Fine, fine, I'm not done. I'm still obsessed with linking every possibly interesting article about Kaavya Viswanathan.
Here is an article from the Harvard Independent which reviews the book. It's actually a good review and I think this is part of the "schadenfreude" phenomenon - the book is about someone who in real life WOULD get into Harvard, and in the book, she DOES. Who cares about all the intervening plotlines - they're totally implausible - and so in the end the reader's reaction is, "Oh, well, I knew that would happen" (more so even than in normal cliched books). Schadenfreude comes in because we already didn't feel sorry for Opal since really, her life and her quest for Harvard wasn't so bad. Add to that the fact that in REAL life, the "Opal" character (that's Kaavya) GOT into Harvard and then fucked up big time. It's so freaking satisfying.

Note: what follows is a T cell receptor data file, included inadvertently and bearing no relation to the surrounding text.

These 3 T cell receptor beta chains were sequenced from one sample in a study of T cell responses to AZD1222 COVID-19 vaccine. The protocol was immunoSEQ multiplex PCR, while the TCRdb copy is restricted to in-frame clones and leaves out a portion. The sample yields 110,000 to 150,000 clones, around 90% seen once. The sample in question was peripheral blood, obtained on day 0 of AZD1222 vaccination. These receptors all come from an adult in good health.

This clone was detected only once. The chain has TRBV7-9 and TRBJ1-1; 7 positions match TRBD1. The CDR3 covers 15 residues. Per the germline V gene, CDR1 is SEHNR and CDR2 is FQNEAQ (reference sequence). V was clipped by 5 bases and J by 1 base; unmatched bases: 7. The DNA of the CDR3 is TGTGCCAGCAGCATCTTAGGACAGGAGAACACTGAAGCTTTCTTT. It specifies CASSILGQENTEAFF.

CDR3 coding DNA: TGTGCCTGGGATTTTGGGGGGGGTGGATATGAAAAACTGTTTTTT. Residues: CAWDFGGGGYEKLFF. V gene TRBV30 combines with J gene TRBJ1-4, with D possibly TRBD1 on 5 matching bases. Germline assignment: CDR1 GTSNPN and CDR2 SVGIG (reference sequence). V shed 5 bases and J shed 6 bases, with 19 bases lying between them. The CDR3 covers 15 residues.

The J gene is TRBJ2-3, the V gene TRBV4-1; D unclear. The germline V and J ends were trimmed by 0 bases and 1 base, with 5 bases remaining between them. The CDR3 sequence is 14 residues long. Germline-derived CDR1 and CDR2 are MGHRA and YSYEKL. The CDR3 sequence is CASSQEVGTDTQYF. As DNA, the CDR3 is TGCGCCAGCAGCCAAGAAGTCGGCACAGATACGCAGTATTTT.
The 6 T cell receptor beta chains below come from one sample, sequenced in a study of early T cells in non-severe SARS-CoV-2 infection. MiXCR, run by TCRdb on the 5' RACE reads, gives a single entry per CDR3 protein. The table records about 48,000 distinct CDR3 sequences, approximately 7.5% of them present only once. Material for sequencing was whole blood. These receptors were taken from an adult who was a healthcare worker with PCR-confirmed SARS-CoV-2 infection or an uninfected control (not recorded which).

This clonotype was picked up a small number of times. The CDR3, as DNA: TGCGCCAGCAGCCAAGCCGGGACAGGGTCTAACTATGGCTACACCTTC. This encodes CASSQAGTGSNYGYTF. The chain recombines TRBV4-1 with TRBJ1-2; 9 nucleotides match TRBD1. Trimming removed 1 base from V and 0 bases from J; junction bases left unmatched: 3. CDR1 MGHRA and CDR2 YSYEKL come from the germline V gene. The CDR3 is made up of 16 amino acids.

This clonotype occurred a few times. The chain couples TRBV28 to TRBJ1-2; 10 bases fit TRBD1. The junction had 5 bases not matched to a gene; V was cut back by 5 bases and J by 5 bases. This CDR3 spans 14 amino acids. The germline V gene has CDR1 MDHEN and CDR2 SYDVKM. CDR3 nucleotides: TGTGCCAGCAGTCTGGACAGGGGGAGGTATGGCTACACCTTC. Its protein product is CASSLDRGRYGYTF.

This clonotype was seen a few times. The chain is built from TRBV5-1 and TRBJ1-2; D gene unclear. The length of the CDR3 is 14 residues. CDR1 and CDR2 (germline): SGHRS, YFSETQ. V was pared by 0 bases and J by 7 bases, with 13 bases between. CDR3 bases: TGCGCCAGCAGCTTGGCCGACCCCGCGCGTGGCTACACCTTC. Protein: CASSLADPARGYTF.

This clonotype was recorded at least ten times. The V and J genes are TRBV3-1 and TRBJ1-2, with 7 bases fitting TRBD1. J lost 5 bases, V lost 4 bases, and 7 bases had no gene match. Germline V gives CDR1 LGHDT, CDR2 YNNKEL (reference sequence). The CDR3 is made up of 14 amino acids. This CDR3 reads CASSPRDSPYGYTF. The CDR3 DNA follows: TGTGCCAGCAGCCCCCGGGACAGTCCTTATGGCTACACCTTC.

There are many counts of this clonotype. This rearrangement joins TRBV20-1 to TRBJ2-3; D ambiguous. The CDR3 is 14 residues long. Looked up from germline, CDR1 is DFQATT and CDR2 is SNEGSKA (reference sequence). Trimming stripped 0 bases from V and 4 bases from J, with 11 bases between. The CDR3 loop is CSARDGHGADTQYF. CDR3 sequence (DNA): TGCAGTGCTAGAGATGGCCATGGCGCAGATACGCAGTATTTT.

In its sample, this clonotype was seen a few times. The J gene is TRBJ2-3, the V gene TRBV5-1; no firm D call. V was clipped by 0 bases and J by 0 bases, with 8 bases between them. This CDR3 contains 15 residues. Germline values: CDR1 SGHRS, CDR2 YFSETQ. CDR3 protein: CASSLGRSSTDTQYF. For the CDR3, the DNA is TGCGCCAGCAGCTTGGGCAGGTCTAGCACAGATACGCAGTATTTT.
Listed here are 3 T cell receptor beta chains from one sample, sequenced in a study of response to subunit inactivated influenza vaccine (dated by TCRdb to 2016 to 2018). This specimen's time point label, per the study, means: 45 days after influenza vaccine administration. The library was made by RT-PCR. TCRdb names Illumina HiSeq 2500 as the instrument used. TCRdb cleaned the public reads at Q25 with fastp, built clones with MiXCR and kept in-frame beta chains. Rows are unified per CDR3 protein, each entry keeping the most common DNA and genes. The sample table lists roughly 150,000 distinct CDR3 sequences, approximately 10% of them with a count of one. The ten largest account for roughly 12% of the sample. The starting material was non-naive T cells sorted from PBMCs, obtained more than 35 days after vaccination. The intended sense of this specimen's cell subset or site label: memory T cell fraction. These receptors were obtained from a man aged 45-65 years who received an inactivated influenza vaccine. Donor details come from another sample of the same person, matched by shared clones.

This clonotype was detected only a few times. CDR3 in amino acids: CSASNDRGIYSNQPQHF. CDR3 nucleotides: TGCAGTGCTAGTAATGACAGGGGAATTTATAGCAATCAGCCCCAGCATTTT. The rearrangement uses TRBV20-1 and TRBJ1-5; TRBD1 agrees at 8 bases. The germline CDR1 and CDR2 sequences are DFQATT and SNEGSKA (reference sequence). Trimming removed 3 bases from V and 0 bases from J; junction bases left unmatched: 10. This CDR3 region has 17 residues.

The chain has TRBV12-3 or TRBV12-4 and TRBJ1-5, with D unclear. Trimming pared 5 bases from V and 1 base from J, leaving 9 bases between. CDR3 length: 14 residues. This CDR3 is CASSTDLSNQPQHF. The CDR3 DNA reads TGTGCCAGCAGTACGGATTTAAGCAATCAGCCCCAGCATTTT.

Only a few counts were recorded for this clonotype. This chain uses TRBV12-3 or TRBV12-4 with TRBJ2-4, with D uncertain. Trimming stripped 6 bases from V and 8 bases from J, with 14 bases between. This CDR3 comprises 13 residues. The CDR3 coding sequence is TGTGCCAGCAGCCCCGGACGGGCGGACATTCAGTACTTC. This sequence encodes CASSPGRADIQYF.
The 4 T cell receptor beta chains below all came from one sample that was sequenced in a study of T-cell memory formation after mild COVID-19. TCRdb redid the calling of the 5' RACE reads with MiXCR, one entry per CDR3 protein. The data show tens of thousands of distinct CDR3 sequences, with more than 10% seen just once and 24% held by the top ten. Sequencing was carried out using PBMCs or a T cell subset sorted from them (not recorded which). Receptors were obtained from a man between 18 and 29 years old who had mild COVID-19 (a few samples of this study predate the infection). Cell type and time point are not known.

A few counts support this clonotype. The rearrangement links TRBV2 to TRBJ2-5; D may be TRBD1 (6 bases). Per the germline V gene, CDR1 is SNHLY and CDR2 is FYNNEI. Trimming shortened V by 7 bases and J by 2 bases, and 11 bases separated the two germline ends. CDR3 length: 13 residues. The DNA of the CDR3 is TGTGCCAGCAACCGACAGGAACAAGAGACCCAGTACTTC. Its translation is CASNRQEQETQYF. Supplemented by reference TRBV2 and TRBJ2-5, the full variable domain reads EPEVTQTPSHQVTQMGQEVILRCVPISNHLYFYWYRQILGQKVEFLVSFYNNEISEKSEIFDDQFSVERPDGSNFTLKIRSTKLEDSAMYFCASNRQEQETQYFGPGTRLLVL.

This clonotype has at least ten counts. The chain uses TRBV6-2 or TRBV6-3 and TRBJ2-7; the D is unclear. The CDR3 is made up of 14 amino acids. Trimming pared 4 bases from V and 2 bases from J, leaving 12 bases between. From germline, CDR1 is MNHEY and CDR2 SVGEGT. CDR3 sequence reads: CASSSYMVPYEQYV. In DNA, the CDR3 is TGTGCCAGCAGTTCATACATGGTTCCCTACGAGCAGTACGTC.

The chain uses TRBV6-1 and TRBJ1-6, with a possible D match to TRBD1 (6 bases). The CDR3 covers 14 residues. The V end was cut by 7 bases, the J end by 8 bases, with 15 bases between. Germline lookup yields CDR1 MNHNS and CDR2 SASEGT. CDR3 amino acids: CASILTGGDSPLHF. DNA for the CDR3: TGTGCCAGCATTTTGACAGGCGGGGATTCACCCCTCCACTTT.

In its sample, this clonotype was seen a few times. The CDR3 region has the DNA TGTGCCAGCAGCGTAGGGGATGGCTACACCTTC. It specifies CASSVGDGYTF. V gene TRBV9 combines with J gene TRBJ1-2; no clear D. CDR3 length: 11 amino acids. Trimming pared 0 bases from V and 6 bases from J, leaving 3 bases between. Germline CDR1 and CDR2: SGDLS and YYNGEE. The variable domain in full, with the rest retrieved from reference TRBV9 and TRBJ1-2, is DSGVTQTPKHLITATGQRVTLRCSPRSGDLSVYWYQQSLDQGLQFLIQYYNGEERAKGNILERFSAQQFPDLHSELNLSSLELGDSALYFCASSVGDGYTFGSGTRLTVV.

Here is Malcolm Gladwell's unconvincing argument about why no one should care - if you check the more recent post titled "Alright, Alright, Alright" you'll see him concede the point - and here is a linguist's response to said unconvincing argument, in which he employs Google Book Search to make a point. God bless Google as usual. (Thanks to Galleycat for these links. I would never have thought to look for Gladwell's blog.)
More speculation about whether or not writing this book was just a "hook" for college admissions processes, dreamed up by Kaavya's IvyWise counselor. Nice one.
One of Kaavya's TAs (maybe) says that she is a bad writer. True dat.